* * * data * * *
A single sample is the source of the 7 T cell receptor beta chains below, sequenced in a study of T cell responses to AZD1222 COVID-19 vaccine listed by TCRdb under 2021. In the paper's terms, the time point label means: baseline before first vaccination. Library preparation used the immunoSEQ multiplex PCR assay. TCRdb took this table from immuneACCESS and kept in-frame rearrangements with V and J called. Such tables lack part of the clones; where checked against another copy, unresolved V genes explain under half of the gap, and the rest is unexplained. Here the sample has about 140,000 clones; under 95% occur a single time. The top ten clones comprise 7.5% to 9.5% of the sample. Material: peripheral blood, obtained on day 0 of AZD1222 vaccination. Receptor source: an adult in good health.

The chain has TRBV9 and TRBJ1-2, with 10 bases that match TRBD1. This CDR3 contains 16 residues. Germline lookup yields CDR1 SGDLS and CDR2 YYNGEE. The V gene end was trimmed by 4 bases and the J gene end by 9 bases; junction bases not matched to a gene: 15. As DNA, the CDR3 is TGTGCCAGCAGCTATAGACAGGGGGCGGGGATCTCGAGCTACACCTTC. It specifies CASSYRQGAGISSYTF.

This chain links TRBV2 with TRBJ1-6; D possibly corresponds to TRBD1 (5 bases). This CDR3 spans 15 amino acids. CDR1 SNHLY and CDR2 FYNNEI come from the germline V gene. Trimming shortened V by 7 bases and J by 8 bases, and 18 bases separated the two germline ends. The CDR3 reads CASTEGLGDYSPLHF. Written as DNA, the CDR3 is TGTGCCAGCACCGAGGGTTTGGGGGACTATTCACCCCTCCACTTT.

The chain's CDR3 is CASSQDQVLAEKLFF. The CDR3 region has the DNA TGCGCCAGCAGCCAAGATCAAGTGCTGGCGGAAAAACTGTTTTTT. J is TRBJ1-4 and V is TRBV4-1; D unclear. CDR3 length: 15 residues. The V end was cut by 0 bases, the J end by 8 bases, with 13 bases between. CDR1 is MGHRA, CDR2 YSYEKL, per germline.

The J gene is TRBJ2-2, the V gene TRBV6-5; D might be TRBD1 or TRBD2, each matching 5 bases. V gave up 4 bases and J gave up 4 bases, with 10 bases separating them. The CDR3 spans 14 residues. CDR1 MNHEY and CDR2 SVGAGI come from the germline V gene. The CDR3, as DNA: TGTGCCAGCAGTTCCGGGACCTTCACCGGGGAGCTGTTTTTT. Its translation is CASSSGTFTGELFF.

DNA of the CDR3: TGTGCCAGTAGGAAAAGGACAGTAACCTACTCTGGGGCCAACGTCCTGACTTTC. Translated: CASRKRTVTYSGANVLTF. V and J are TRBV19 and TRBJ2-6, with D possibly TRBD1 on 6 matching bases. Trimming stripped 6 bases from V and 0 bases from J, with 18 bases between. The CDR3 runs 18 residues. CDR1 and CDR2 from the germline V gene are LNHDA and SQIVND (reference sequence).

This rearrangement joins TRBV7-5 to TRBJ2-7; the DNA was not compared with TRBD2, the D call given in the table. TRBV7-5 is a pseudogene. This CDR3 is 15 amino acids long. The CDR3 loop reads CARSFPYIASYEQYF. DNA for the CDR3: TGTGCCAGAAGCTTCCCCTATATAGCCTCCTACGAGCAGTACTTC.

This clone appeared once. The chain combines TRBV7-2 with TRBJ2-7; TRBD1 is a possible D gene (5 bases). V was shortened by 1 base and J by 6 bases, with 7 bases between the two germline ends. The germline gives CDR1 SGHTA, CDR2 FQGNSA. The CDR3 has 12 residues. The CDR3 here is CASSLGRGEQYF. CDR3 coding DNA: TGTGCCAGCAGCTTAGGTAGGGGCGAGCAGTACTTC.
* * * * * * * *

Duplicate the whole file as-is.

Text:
A single sample is the source of the 7 T cell receptor beta chains below, sequenced in a study of T cell responses to AZD1222 COVID-19 vaccine listed by TCRdb under 2021. In the paper's terms, the time point label means: baseline before first vaccination. Library preparation used the immunoSEQ multiplex PCR assay. TCRdb took this table from immuneACCESS and kept in-frame rearrangements with V and J called. Such tables lack part of the clones; where checked against another copy, unresolved V genes explain under half of the gap, and the rest is unexplained. Here the sample has about 140,000 clones; under 95% occur a single time. The top ten clones comprise 7.5% to 9.5% of the sample. Material: peripheral blood, obtained on day 0 of AZD1222 vaccination. Receptor source: an adult in good health.

The chain has TRBV9 and TRBJ1-2, with 10 bases that match TRBD1. This CDR3 contains 16 residues. Germline lookup yields CDR1 SGDLS and CDR2 YYNGEE. The V gene end was trimmed by 4 bases and the J gene end by 9 bases; junction bases not matched to a gene: 15. As DNA, the CDR3 is TGTGCCAGCAGCTATAGACAGGGGGCGGGGATCTCGAGCTACACCTTC. It specifies CASSYRQGAGISSYTF.

This chain links TRBV2 with TRBJ1-6; D possibly corresponds to TRBD1 (5 bases). This CDR3 spans 15 amino acids. CDR1 SNHLY and CDR2 FYNNEI come from the germline V gene. Trimming shortened V by 7 bases and J by 8 bases, and 18 bases separated the two germline ends. The CDR3 reads CASTEGLGDYSPLHF. Written as DNA, the CDR3 is TGTGCCAGCACCGAGGGTTTGGGGGACTATTCACCCCTCCACTTT.

The chain's CDR3 is CASSQDQVLAEKLFF. The CDR3 region has the DNA TGCGCCAGCAGCCAAGATCAAGTGCTGGCGGAAAAACTGTTTTTT. J is TRBJ1-4 and V is TRBV4-1; D unclear. CDR3 length: 15 residues. The V end was cut by 0 bases, the J end by 8 bases, with 13 bases between. CDR1 is MGHRA, CDR2 YSYEKL, per germline.

The J gene is TRBJ2-2, the V gene TRBV6-5; D might be TRBD1 or TRBD2, each matching 5 bases. V gave up 4 bases and J gave up 4 bases, with 10 bases separating them. The CDR3 spans 14 residues. CDR1 MNHEY and CDR2 SVGAGI come from the germline V gene. The CDR3, as DNA: TGTGCCAGCAGTTCCGGGACCTTCACCGGGGAGCTGTTTTTT. Its translation is CASSSGTFTGELFF.

DNA of the CDR3: TGTGCCAGTAGGAAAAGGACAGTAACCTACTCTGGGGCCAACGTCCTGACTTTC. Translated: CASRKRTVTYSGANVLTF. V and J are TRBV19 and TRBJ2-6, with D possibly TRBD1 on 6 matching bases. Trimming stripped 6 bases from V and 0 bases from J, with 18 bases between. The CDR3 runs 18 residues. CDR1 and CDR2 from the germline V gene are LNHDA and SQIVND (reference sequence).

This rearrangement joins TRBV7-5 to TRBJ2-7; the DNA was not compared with TRBD2, the D call given in the table. TRBV7-5 is a pseudogene. This CDR3 is 15 amino acids long. The CDR3 loop reads CARSFPYIASYEQYF. DNA for the CDR3: TGTGCCAGAAGCTTCCCCTATATAGCCTCCTACGAGCAGTACTTC.

This clone appeared once. The chain combines TRBV7-2 with TRBJ2-7; TRBD1 is a possible D gene (5 bases). V was shortened by 1 base and J by 6 bases, with 7 bases between the two germline ends. The germline gives CDR1 SGHTA, CDR2 FQGNSA. The CDR3 has 12 residues. The CDR3 here is CASSLGRGEQYF. CDR3 coding DNA: TGTGCCAGCAGCTTAGGTAGGGGCGAGCAGTACTTC.